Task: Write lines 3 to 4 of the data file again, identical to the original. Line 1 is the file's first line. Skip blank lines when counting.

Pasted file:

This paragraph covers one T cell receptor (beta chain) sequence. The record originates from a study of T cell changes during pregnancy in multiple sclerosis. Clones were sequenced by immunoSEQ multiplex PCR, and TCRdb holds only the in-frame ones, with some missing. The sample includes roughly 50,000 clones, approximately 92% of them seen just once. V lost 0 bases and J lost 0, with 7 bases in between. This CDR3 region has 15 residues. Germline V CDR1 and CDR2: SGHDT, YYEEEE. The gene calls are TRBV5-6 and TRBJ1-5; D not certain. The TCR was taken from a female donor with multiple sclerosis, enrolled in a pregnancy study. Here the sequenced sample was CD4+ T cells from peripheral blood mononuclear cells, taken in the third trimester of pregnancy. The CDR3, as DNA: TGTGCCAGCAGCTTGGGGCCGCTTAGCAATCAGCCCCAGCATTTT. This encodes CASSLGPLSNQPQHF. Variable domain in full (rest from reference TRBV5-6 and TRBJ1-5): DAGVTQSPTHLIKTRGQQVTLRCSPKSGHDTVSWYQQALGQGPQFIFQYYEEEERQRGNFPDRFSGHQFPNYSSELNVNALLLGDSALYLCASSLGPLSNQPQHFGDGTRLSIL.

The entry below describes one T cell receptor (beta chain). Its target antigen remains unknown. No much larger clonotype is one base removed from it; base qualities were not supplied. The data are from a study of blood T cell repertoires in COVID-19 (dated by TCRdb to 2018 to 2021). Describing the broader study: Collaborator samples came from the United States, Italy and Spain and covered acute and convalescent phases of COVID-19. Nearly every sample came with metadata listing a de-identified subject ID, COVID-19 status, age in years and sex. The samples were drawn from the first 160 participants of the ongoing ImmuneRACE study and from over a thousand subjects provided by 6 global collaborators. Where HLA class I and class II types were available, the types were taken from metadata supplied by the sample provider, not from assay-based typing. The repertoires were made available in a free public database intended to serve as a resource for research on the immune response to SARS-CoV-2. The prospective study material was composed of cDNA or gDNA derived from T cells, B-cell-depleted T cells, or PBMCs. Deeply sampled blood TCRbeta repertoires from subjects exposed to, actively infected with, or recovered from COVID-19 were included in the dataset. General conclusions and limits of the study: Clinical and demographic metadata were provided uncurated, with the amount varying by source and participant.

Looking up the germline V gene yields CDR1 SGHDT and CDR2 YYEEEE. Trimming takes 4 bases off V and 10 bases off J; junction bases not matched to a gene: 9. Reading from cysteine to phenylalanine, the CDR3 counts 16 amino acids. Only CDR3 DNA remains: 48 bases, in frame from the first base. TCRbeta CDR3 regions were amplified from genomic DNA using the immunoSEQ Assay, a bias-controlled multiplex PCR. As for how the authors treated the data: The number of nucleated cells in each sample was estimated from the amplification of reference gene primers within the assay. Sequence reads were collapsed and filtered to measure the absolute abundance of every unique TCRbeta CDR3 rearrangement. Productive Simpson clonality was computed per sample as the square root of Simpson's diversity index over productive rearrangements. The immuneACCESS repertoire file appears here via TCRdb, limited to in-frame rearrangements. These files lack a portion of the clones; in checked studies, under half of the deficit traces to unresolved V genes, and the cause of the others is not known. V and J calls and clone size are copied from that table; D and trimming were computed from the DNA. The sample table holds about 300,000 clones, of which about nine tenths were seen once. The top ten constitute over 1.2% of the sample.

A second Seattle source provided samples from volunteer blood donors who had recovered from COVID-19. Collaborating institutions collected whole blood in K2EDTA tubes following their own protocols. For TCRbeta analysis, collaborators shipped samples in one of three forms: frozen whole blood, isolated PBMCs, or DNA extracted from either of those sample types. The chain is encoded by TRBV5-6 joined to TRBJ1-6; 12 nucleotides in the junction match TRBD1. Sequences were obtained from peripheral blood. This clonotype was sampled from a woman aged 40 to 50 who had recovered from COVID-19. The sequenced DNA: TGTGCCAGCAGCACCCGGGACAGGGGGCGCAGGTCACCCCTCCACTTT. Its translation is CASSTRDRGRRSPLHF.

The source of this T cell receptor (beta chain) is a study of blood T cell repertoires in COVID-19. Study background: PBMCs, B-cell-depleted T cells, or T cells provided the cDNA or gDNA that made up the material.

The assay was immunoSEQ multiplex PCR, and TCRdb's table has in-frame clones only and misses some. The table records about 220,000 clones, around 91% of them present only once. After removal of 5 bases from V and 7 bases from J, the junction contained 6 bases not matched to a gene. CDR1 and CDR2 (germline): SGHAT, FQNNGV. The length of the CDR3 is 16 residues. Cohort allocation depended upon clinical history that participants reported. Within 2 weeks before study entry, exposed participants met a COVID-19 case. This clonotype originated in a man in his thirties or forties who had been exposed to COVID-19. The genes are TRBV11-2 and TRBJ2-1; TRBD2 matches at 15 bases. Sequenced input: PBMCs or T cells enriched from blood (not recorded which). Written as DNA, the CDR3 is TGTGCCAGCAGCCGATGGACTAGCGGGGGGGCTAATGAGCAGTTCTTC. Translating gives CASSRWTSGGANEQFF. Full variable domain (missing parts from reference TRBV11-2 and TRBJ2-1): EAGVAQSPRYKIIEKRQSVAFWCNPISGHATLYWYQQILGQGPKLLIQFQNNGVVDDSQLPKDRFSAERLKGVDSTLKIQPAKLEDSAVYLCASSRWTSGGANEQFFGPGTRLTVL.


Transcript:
Looking up the germline V gene yields CDR1 SGHDT and CDR2 YYEEEE. Trimming takes 4 bases off V and 10 bases off J; junction bases not matched to a gene: 9. Reading from cysteine to phenylalanine, the CDR3 counts 16 amino acids. Only CDR3 DNA remains: 48 bases, in frame from the first base. TCRbeta CDR3 regions were amplified from genomic DNA using the immunoSEQ Assay, a bias-controlled multiplex PCR. As for how the authors treated the data: The number of nucleated cells in each sample was estimated from the amplification of reference gene primers within the assay. Sequence reads were collapsed and filtered to measure the absolute abundance of every unique TCRbeta CDR3 rearrangement. Productive Simpson clonality was computed per sample as the square root of Simpson's diversity index over productive rearrangements. The immuneACCESS repertoire file appears here via TCRdb, limited to in-frame rearrangements. These files lack a portion of the clones; in checked studies, under half of the deficit traces to unresolved V genes, and the cause of the others is not known. V and J calls and clone size are copied from that table; D and trimming were computed from the DNA. The sample table holds about 300,000 clones, of which about nine tenths were seen once. The top ten constitute over 1.2% of the sample.

A second Seattle source provided samples from volunteer blood donors who had recovered from COVID-19. Collaborating institutions collected whole blood in K2EDTA tubes following their own protocols. For TCRbeta analysis, collaborators shipped samples in one of three forms: frozen whole blood, isolated PBMCs, or DNA extracted from either of those sample types. The chain is encoded by TRBV5-6 joined to TRBJ1-6; 12 nucleotides in the junction match TRBD1. Sequences were obtained from peripheral blood. This clonotype was sampled from a woman aged 40 to 50 who had recovered from COVID-19. The sequenced DNA: TGTGCCAGCAGCACCCGGGACAGGGGGCGCAGGTCACCCCTCCACTTT. Its translation is CASSTRDRGRRSPLHF.